When examining the invariant amino acids among the 30 viruses, 26 regions of more than 30 consecutive identical amino acids were found: 5 of them were within the N-terminal 400 amino acids and 7 were in the putative RdRp domain. The majority of the amino acid conserved regions in the SP gene were within the E1 coding region which overlapped with the putative motifs encoding fusion/antigenicity peptides [18-20]. One of these regions in C also encompassed the antigenic/transmembrane domain of C (nt 7196–7318). Interestingly, while these regions possessed identical amino acid sequences, the nucleic acid identity varied from 10% (the N-terminal 41 amino acids of NSP) to 27% (the C-terminal half of C) (Figure 3).

An examination of the nucleic acid sequences of all 26 regions of more than 30 consecutive identical amino acids as well as the 3 UTRs in the 30 viruses revealed several regions with more than 20 consecutive identical nucleotides. Most of them clustered within the 5 250 nts of the genome. Among these stretches of identical nucleic acid sequences, two clusters were identified within the IR. One of these stretches, nt 6429–6448, encompassed the subgenomic RNA start site, suggesting that this sequence may contain critical regulatory elements for subgenomic RNA synthesis.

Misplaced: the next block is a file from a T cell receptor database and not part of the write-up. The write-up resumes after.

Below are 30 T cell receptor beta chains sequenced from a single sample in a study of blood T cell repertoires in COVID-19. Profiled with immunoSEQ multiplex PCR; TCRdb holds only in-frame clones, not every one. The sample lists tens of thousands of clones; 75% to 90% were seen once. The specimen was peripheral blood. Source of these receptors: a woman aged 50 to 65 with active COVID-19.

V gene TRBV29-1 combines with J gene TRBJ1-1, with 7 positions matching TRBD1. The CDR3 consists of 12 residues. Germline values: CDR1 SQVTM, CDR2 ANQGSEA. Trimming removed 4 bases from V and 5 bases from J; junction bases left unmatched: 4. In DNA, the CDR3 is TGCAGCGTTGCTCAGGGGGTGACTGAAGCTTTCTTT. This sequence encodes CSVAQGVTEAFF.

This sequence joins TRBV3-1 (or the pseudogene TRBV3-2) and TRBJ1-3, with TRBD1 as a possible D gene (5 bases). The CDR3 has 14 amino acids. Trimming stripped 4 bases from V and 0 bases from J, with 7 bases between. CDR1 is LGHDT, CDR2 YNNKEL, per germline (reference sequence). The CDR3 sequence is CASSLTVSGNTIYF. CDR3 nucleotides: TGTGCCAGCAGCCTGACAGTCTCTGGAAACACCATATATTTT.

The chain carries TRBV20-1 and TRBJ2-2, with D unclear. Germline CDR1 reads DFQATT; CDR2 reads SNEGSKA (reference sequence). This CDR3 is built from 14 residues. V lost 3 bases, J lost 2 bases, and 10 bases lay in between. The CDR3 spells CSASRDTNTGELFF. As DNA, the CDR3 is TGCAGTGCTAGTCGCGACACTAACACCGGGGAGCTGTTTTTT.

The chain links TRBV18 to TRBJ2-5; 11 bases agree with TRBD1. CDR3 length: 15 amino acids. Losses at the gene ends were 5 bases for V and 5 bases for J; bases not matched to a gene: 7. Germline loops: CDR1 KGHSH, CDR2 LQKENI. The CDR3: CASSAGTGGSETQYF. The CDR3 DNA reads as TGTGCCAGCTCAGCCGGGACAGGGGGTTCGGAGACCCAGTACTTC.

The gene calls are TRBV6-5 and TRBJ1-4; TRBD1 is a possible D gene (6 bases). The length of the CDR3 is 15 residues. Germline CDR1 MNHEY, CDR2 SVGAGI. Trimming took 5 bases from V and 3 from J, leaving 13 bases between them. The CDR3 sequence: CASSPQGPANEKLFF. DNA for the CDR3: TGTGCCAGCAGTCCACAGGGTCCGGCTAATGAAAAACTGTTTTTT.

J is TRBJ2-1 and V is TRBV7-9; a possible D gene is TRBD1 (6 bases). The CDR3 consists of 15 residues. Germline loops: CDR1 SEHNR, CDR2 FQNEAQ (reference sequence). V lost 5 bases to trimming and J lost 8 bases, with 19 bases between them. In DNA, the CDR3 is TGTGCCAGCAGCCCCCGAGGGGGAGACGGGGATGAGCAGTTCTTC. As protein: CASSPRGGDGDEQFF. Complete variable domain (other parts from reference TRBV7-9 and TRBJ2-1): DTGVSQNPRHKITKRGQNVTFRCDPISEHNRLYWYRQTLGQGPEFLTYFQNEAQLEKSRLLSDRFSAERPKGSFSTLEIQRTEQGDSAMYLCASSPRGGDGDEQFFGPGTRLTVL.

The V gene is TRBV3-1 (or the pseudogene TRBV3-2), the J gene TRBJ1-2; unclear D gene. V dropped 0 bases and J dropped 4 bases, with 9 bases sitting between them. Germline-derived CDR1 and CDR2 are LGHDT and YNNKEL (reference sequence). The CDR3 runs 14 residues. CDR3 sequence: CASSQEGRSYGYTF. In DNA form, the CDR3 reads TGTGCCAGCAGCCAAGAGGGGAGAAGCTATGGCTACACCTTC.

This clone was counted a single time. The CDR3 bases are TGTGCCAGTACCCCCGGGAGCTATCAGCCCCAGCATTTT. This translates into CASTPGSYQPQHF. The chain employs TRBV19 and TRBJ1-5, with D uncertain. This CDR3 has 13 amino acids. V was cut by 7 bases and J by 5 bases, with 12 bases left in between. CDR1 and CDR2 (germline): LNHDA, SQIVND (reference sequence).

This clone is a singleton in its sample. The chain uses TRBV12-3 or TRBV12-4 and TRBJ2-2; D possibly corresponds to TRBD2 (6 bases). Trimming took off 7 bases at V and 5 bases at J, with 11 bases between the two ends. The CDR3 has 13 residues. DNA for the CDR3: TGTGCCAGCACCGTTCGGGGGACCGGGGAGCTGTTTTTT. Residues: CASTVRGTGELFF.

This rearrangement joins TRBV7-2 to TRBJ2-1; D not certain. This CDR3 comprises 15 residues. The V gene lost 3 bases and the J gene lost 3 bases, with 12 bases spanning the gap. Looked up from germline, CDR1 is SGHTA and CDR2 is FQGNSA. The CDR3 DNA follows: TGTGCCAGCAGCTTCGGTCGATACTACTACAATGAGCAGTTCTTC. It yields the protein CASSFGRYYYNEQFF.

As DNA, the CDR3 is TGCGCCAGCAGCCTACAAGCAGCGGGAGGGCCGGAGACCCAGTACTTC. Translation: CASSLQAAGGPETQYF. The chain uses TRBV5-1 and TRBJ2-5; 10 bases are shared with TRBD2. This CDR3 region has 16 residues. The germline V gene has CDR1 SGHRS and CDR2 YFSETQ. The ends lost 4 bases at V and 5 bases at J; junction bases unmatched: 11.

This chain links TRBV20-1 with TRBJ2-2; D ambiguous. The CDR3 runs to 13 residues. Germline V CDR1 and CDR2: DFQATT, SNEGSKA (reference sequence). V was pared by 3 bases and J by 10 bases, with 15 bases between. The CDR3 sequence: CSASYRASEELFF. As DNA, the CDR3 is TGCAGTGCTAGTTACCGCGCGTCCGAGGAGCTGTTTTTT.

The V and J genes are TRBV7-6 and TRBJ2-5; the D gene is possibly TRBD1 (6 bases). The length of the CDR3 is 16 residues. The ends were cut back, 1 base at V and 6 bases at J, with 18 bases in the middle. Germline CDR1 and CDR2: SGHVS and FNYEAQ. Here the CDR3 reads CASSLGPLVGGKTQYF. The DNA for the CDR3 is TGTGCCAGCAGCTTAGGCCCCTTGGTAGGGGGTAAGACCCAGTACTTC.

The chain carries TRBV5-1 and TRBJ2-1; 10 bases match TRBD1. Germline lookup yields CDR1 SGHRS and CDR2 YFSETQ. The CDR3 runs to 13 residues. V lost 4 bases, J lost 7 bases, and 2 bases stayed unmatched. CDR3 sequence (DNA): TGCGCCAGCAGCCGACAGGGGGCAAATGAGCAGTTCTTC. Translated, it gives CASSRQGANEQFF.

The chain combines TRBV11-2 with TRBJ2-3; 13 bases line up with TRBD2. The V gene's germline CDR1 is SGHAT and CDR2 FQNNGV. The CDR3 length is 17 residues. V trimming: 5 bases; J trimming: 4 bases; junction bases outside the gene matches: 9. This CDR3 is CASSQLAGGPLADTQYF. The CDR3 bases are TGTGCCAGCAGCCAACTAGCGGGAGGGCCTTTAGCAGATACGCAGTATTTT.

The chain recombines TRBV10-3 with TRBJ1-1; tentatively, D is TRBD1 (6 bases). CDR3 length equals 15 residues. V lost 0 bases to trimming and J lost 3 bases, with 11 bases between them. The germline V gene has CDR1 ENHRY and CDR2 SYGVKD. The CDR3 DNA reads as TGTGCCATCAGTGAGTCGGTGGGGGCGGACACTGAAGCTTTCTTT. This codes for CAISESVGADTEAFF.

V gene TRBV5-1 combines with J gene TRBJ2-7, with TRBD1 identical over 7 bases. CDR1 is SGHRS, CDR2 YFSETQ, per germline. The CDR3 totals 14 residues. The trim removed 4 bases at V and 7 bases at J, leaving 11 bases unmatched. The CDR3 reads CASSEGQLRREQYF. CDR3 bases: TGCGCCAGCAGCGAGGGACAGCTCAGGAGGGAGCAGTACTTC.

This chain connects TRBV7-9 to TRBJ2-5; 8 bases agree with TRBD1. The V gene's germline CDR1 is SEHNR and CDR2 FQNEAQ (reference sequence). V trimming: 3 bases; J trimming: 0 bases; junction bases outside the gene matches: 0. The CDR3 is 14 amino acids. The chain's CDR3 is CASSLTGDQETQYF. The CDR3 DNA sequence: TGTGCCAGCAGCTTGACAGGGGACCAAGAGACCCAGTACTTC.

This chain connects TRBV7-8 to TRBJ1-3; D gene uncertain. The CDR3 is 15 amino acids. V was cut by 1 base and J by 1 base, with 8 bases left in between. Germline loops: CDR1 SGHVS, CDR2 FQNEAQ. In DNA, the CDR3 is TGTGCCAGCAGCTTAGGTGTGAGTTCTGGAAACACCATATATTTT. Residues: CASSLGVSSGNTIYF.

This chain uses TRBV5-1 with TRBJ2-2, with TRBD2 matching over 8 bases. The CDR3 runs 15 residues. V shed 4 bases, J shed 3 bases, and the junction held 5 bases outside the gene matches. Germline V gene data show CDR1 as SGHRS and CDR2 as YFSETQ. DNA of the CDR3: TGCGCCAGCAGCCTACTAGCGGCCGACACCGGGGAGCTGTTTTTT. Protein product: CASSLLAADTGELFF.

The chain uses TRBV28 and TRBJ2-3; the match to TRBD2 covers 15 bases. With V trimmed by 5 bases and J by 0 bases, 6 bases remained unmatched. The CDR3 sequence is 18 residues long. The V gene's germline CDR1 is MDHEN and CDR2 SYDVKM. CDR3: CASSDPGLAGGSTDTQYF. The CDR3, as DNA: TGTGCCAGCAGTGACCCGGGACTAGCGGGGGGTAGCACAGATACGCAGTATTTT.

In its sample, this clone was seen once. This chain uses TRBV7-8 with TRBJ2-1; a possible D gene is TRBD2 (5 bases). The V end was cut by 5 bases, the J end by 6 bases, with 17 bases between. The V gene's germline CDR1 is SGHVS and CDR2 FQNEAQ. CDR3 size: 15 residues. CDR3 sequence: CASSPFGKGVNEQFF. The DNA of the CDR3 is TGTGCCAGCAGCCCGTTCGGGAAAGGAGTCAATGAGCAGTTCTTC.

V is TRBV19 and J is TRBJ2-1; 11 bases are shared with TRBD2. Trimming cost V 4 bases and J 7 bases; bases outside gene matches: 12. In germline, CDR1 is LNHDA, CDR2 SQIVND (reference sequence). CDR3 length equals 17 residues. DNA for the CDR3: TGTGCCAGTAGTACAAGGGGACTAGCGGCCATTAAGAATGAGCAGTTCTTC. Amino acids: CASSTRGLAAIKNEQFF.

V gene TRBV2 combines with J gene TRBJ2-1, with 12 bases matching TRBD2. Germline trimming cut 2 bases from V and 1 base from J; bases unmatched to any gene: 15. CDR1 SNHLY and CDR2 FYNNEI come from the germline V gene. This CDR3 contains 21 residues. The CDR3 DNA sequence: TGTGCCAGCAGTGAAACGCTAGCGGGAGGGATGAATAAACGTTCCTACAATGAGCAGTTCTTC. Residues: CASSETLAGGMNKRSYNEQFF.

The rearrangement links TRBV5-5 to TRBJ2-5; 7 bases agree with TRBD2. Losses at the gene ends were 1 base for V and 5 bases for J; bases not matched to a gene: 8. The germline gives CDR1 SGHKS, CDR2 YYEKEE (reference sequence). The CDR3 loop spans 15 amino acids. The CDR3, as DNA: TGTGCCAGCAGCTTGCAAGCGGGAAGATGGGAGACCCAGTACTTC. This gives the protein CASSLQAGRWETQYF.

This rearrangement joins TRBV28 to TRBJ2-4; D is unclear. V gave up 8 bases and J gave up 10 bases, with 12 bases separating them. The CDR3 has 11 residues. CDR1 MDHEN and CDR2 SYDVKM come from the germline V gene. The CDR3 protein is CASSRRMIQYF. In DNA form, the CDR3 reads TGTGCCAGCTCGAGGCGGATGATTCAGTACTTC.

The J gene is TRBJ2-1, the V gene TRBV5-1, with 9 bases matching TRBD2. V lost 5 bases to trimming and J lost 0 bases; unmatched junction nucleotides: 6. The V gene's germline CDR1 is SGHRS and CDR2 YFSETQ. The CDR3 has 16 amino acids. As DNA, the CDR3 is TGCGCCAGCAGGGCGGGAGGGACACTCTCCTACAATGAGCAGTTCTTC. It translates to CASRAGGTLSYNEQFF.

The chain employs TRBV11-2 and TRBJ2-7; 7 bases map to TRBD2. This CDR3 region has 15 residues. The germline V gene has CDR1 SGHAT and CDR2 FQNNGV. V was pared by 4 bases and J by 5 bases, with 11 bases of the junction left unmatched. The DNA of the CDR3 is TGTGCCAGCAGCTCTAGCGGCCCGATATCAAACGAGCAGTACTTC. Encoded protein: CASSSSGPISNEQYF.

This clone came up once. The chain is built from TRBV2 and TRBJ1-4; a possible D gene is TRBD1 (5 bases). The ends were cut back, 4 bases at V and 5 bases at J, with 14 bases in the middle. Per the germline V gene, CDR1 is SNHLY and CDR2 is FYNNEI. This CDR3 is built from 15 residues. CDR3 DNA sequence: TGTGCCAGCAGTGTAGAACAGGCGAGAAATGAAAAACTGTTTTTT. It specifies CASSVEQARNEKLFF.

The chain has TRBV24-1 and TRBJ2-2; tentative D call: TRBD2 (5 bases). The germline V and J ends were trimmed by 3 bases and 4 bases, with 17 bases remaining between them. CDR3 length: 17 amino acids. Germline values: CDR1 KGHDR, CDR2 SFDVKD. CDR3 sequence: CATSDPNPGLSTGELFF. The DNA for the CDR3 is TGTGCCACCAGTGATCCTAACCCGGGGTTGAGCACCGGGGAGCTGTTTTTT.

Nucleotide deletions in the junction region

Nine of the 16 new sequences were 9762 nucleotides in length, while the other 7 viruses had either one or two nucleotide deletions in the IR. These deletions confirm data reported in 2007 [9] and provide additional evidence that these deletions are genotype specific. All five of the genotype 2B viruses sequenced in this study (years of collection ranging from 2000 to 2009; Table 1) had a single deletion at nt 6422, as did the 2 older (1968 and 1996) 2B viruses sequenced previously [9]. Thus, all genotype 2B viruses sequenced thus far contain a one nucleotide deletion which appears to be specific for this genotype. In addition, Zhou et al. reported that the two nucleotide deletion (nts 6480 and 6481) was found in five of seven genotype 1B viruses. Based on the updated rubella nomenclature [5], analyses of the phylogenetic groupings of these 5 viruses with other rubella virus sequences showed that two of the five would currently be classified as 1G viruses (Guz_GER92 and I76 ISR 92), two would belong to genotype 1i (Tom_UK_86 and 0754_GER_92), and the last would be an outlier to genotype 1h (4008_ITA_91). The remaining two 1B viruses, Cba_ARG_88 and Fan_UK_78, which did not contain the two nucleotide deletion, remain classified as genotype 1B in the current standard nomenclature. In this report a genotype 1B virus, Brooklyn.NY.USA/98, did not have the two nucleotide deletion while two genotype 1G viruses, Boston.MA.USA/10.07 and Lebanon.NH.USA/3.05, did have the two nucleotide deletion. The 2 nucleotide deletion in the IR sequences was consistently seen in 4 additional 1G and 1 each additional 1i and 1h viruses, while no deletion was observed in 3 additional 1B viruses (author’s unpublished result). In summary, using the current nomenclature system, the 1B viruses do not contain the two nucleotide deletion, but all of the 1G, 1h, and 1i viruses do have the two deleted nucleotides. Therefore, this deletion appears to be specific for genotypes 1G, 1h, and 1i.

Recombination